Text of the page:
Servier. In another very recent deal (February 13, 2014), French pharmaceutical firm Pierre Fabre licensed a peptide therapeutic directed to PD-1 from Biotech company Aurigene. This new therapeutic is IND-enabled, but clinical development has not begun. Servier also acquired rights to Macrogenic’s anti-B7-H3 mAb MGA271 in December 2011. B7-H3 is overexpressed by a variety of solid tumors (prostate, pancreatic, melanoma, renal cell, ovarian, colorectal, gastric, bladder, and NSCLC). It has been hypothesized that B7-H3 expression by tunors is a mechanism of immune evasion, however, since the receptor in unknown this remains a hypothesis. So, although an anti-B7-H3 antibody may have biological impact on the tumor, Macrogenics is taking no chances, and has engineered MGA271 for optimized interaction with cytotoxic immune cells, including NK cells, macrophages and CD8+ T cells. MGA271 is currently in phase 1, in patients with B7-H3+, refractory neoplasms.

Astra Zeneca. In October of 2013, AZN/Medimmune announced that it had acquired Amplimmune, a privately held company developing immune checkpoint modulators for oncology. This preclinical company’s assets included AMP-224, the Fc-PD-L2 fusion protein mentioned earlier, and AMP-514, an anti-PD1 mAb. In December of 2013, Amplimmune registered its first clinical trial for AMP-514, a phase 1 in patients with advanced solid tumors. As discussed in a column by FierceBiotech’s John Carroll “the widely acknowledged area for differentiation will be combinations … mAbs (anti-CTLA4 tremelimumab, anti-PD1 AMP514,  OX40 agonist MEDI6469) and … targeted therapies … AZN is gearing up for combination trials with Iressa & tremelimumab … AZN’s purchase of Amplimmune gained it access to other … targets … likely including another attractive checkpoint antibody to B7-H4”. You can see the article here:           

Amplimmune’s discovery portfolio covers many B7 family members and their patent portfolio includes both agonist and antagonist assets and IP. Within the database-visible patents there are claims to fusion proteins and antibodies targeting PD-1, PD-L1/2. B7-H3, B7-H4, “B7-H5”, ICOS and ICOS-L.

Bayer Healthcare. Late to the party is Bayer, who to date has not made a big play in immune modulatory drugs. The company took a step forward perhaps in a deal with Compugen (NASDAQ: CGEN), paying 10MM USD upfront in a collaboration/licensing agreement. The goal is to develop novel antibody based immune checkpoint regulators discovered by Compugen. While the company is secretive as to the specific targets, one may be TIGIT, a relatively new member immune regulatory protein with some very exciting preclinical biology.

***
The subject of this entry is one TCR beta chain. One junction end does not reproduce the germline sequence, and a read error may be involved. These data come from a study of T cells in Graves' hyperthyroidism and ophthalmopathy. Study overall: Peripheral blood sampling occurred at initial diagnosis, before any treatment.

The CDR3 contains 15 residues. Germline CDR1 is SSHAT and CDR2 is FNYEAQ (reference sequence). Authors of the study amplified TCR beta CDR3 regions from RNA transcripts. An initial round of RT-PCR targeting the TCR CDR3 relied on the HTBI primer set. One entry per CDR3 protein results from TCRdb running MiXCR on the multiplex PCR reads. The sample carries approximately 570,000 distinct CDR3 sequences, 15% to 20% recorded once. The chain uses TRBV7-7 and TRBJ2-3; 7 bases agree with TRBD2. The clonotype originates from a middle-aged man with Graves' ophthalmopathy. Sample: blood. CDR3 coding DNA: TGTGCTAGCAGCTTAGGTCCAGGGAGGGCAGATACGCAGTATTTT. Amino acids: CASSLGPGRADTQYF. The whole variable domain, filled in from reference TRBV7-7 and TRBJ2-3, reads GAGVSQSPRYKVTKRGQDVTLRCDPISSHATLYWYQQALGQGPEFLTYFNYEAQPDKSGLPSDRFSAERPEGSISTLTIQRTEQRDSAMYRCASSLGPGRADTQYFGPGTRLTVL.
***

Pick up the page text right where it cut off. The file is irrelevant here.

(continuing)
Early stage assets like Compugen’s are hard to judge without the benefit of full due diligence. We can list some of the asset players however, and some are pretty easy to score just based on the prior reputation of the company:

–  Earlier this month Five Prime Therapeutics went on record as having novel ligands for B7-H3 and B7-H4 ( among other targets. Five Prime has an antibody discovery and development deal with Adimab. As far as I can tell, none of these are visible in the patent databases to date. Five Prime recently went public (NASDAQ: FPRX).

–  Kadmon LLC, backed by the former head of Imclone, lists anti-PD-1 and anti-PD-L1 mAbs on its pipeline chart. However this company seems focused on other areas.

–  Locally, Third Rock funded Jounce Therapeutics is developing antibodies and proteins to undisclosed immune checkpoint targets. Jounce and Adimab have announced a collaboration to drive the antibody technology. It will of great interest to see if Jounce will take the IPO route over the next few years, or instead will be acquired while still private.

–  VISTA is another relatively new immune regulator being developed by privately held ImmuNext, in partnership with Johnson & Johnson.

–  In January of this year Johnson & Johnson’s Janssen unit agreed with BiocerOX Products to develop a new mAb to an immune checkpoint protein. The target was not released but is rumored to be PD-1.

–  By the way, J&J/Janssen really does seem to be taking a multi-pronged approach to get into this space. In late January J&J Innovation partnered with MD Anderson Cancer Center, as part of its “Moon Shots” oncology effort. The joint program will evaluate new combination therapies and identifying useful biomarkers for eight critical cancers. MD Anderson has a very similar agreement with Pfizer.

–  AnaptysBio, Inc has publicized a portfolio that includes an anti-PD-1 antibody, ANB011, and novel antibodies against other immune checkpoint receptors, including TIM-3 and LAG-3.

I’m going to assume that there are other CTLA4, PD-1, PD-L1 and PD-L2 assets out there in the hands of companies large and small. We’ll track the progress of these as they pop up, whether in the poster hall at AACR, or in press releases! Also, we will discuss companies targeting TIM-3 and LAG-3, along with 4-1BB, OX40, GITR, IDO, and various other interesting targets, next post.

 stay tuned.